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BC Politics

Tenants to Get Good — or Bad — News on Rents Next Month

Housing Minister Ravi Kahlon says government is working to set next year’s rent increase cap.

Andrew MacLeod 18 Aug 2023The Tyee

Andrew MacLeod is The Tyee's Legislative Bureau Chief in Victoria and the author of All Together Healthy (Douglas & McIntyre, 2018). Find him on Twitter or reach him at .

The B.C. government is considering how high to allow residential rents to rise next year and will announce its decision in early September.

“We know that it’s a challenging time for people across British Columbia,” Housing Minister Ravi Kahlon said this week during an event breaking ground on a project in Delta that will provide 152 affordable units.

“The decision we’ll be making will be finding a balance between making sure that landlords can recoup some of the costs, the increased costs that they’ve seen with rising interest rates, while at the same time the renters can continue to find some level of affordability in this very, very challenging housing market that we have,” Kahlon said.

In recent years the government has capped allowable increases at or below the rate of inflation as measured by the consumer price index, which Kahlon said was more fair than the previous BC Liberal government’s policy of setting the increase at the rate of inflation plus two per cent.

Statistics Canada reported Tuesday that the CPI was three per cent higher in B.C. in July than it had been a year earlier.

“Of course through the pandemic because of the challenges we had zero per cent increases,” Kahlon said. “We had two per cent last year, which has helped many renters, but we know other renters that are coming new into the market have faced really, really high increases so they’re paying much more in rent.”

About one-third of households in B.C. are renters. The caps only apply when existing tenants stay in a rental, allowing landowners to set rents for new tenants or new units at whatever the market will bear.

A result is that average rents have risen much faster than the caps the government has set. According to figures the website released this week, the average rent for a one-bedroom unit had gone up in the last year by 9.7 per cent in Surrey, 16.2 per cent in Vancouver and 19.6 per cent in Burnaby.

Vancouver is by far the most expensive rental market in Canada, with an average rent of $3,013 for a one bedroom and $3,918 for a two-bedroom unit.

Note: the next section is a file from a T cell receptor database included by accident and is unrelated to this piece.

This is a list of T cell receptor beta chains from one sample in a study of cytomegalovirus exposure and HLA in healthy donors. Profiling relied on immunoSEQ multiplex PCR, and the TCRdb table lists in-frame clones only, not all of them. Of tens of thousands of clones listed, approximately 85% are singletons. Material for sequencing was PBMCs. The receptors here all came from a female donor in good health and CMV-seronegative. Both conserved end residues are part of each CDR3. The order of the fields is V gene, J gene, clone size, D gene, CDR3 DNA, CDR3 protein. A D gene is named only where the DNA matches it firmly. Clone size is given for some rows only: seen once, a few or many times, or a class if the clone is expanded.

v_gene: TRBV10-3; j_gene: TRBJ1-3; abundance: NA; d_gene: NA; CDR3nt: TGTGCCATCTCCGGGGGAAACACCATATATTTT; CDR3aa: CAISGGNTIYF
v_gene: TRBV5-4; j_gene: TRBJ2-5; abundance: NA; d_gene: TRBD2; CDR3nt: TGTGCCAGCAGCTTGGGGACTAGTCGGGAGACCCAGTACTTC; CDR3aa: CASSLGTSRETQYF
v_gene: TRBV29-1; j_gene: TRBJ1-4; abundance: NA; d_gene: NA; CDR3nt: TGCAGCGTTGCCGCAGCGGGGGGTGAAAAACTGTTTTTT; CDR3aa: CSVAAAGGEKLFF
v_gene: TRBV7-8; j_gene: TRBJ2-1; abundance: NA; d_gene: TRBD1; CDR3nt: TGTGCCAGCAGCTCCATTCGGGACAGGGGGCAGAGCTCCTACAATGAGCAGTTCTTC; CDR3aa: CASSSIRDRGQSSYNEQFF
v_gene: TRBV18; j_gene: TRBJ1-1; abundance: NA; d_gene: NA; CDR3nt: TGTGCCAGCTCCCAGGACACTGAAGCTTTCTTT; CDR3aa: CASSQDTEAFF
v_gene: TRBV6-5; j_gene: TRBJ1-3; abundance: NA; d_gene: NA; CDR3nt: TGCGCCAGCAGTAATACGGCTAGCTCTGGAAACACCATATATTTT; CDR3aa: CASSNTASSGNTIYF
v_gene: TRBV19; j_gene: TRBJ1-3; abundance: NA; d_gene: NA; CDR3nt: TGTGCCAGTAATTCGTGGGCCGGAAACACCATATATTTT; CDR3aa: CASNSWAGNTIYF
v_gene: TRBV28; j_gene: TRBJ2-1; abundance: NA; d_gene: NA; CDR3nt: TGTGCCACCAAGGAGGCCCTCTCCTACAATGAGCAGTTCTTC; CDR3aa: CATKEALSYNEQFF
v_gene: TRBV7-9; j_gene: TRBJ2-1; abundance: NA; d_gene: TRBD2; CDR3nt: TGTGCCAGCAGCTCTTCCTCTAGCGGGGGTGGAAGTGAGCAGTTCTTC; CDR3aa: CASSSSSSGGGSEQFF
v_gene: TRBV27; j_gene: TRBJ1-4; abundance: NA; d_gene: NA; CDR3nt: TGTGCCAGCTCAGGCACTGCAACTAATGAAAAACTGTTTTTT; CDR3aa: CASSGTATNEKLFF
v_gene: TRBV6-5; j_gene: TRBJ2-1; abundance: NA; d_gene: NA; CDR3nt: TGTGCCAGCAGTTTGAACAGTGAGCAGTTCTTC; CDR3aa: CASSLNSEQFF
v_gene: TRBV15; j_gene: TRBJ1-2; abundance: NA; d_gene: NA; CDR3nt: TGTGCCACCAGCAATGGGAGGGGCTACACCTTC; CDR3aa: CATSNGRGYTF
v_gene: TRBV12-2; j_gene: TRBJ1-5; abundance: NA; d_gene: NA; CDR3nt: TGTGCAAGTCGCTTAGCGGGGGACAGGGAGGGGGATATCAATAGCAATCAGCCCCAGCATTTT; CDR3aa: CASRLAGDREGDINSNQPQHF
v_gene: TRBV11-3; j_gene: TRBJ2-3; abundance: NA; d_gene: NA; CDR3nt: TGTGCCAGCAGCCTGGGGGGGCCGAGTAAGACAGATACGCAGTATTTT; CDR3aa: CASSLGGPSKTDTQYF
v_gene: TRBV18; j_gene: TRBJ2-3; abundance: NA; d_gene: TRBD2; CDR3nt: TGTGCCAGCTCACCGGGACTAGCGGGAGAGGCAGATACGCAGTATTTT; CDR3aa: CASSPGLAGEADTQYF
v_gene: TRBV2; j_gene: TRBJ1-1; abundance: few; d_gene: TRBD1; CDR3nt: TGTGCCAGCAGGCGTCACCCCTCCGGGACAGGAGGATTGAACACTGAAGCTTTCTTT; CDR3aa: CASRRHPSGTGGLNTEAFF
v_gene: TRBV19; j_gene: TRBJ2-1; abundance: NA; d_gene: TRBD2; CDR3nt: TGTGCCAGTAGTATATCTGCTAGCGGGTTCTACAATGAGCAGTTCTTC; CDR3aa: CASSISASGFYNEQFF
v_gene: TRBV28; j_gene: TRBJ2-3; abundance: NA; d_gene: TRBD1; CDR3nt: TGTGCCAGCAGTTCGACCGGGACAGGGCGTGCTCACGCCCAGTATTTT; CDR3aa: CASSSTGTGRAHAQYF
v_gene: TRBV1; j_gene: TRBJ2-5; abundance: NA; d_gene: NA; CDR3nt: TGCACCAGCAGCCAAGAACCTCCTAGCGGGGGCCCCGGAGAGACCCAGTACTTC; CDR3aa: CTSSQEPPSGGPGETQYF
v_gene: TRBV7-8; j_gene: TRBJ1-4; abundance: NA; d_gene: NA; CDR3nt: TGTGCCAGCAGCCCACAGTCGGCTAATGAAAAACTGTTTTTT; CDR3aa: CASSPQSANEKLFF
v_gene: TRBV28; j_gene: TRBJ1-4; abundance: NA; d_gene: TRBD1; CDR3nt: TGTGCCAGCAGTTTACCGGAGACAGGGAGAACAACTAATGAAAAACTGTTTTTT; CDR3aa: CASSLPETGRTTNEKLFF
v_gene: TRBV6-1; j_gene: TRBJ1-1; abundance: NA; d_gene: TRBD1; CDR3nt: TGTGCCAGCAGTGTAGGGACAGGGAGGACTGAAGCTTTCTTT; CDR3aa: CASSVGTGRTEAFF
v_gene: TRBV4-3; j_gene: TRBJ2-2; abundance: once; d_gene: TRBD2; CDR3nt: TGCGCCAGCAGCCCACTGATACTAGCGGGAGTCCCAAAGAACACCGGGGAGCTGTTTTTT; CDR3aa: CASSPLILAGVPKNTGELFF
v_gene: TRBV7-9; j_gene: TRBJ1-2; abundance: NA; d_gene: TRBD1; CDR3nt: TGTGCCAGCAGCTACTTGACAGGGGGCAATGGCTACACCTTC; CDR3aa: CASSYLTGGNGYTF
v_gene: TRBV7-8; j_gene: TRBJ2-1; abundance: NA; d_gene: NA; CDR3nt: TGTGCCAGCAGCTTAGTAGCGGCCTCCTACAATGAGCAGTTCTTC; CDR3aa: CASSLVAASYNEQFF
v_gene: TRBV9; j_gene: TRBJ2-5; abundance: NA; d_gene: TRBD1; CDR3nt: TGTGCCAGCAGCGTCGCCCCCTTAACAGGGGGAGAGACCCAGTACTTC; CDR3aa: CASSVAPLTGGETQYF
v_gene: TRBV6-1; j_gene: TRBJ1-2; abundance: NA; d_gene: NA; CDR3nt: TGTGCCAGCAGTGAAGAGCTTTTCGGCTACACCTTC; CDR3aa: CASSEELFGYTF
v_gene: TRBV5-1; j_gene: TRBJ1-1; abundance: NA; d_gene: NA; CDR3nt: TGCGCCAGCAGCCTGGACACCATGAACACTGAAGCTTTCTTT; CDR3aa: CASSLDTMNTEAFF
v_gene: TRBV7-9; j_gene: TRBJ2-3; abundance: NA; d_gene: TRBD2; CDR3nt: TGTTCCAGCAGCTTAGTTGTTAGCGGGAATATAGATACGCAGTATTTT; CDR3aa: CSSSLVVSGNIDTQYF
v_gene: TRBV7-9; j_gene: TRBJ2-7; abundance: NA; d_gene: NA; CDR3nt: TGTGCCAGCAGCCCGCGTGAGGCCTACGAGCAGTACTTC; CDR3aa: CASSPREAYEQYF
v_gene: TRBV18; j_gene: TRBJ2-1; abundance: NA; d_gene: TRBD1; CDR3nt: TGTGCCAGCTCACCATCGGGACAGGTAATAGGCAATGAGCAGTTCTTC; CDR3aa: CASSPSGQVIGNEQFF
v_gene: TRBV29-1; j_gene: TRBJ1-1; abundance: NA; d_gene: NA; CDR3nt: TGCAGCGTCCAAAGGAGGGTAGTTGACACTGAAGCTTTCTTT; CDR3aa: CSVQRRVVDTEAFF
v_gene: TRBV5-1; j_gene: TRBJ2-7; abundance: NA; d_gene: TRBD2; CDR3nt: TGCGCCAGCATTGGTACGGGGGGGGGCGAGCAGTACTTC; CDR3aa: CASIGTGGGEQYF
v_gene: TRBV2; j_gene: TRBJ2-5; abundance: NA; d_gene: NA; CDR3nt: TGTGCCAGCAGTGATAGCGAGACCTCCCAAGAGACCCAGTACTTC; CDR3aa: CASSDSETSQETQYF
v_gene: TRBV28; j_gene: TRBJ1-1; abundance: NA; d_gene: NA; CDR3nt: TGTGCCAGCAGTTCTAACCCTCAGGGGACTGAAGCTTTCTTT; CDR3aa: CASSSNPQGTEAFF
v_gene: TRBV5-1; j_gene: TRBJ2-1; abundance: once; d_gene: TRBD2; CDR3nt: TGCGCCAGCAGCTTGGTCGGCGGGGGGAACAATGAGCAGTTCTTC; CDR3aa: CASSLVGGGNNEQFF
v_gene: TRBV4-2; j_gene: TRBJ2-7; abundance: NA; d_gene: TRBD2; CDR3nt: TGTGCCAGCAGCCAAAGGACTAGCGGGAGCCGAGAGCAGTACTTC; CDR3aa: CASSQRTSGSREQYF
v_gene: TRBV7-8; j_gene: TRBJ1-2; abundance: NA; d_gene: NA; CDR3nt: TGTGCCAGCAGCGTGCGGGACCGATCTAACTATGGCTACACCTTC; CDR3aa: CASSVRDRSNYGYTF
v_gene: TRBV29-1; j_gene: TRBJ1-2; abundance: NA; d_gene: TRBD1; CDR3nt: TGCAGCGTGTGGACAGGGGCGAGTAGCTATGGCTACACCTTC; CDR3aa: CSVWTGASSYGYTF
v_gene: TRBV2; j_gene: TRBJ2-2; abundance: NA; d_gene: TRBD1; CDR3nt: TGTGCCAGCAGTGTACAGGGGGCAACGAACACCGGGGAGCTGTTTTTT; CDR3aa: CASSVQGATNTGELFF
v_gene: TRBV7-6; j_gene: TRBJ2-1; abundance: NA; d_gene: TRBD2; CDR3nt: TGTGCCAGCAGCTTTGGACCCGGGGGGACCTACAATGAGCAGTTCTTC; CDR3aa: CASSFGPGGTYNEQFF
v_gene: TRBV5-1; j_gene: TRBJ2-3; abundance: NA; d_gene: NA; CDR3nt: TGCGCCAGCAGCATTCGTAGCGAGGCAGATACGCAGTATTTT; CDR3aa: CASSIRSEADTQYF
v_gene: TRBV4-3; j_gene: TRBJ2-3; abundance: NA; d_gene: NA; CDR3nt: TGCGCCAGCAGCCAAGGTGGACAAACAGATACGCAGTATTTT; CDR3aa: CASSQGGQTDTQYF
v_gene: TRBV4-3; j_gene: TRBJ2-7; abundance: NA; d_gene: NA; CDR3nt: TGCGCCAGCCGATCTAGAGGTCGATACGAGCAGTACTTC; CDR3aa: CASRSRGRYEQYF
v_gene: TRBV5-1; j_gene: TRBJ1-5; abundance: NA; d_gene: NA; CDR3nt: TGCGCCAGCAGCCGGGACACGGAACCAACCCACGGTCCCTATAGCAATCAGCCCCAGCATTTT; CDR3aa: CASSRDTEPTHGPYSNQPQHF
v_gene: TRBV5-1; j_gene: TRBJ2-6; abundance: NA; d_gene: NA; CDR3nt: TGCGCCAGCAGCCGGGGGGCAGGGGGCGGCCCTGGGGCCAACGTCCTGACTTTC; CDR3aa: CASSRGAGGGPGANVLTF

Kahlon said the steep rise in average rents reflects the number of new people entering the market who are paying substantially higher rents.

“I hear from people who say to us ‘Thank you, we are now seeing the rates a little lower because of the cap,’” he said. “But I also hear from young people who are saying ‘I just got into the rental market, I’m paying $2,600, $2,700.’ It’s a real challenge.”

Kahlon said he’s had discussions this week with his federal counterpart, Sean Fraser.

“We need to do a better job of tying our immigration goals to our housing targets, because if we don’t do that we’re going to have continued pressures on our housing market and it’s going to put continued pressure on rents,” he said. “The amount of units we have coming online are just not keeping up with the demand that we have. It’s very simple economics and we’re facing that challenge.”

Advocates for renters have long called for introducing vacancy controls where allowable rent increases are tied to the unit instead of the tenant, a policy in place in other jurisdictions that they say would keep average rents lower.

Premier David Eby, a former housing minister, has in the past opposed vacancy controls saying that they could discourage developers from creating new rentals.

Groups representing landowners have consistently argued for larger allowable rent increases that would allow them to cover increasing costs.

A spokesperson for the BC United caucus, renamed from the BC Liberals earlier this year, declined to make anyone available for an interview, but said the party remains focused on the need to encourage a substantial increase in the supply of units available for rent.

The province is planning to announce the maximum rent increase for 2024 in early September to give owners enough time to provide three-months notice to tenants for increases that will kick in at the start of the new year.  [Tyee]

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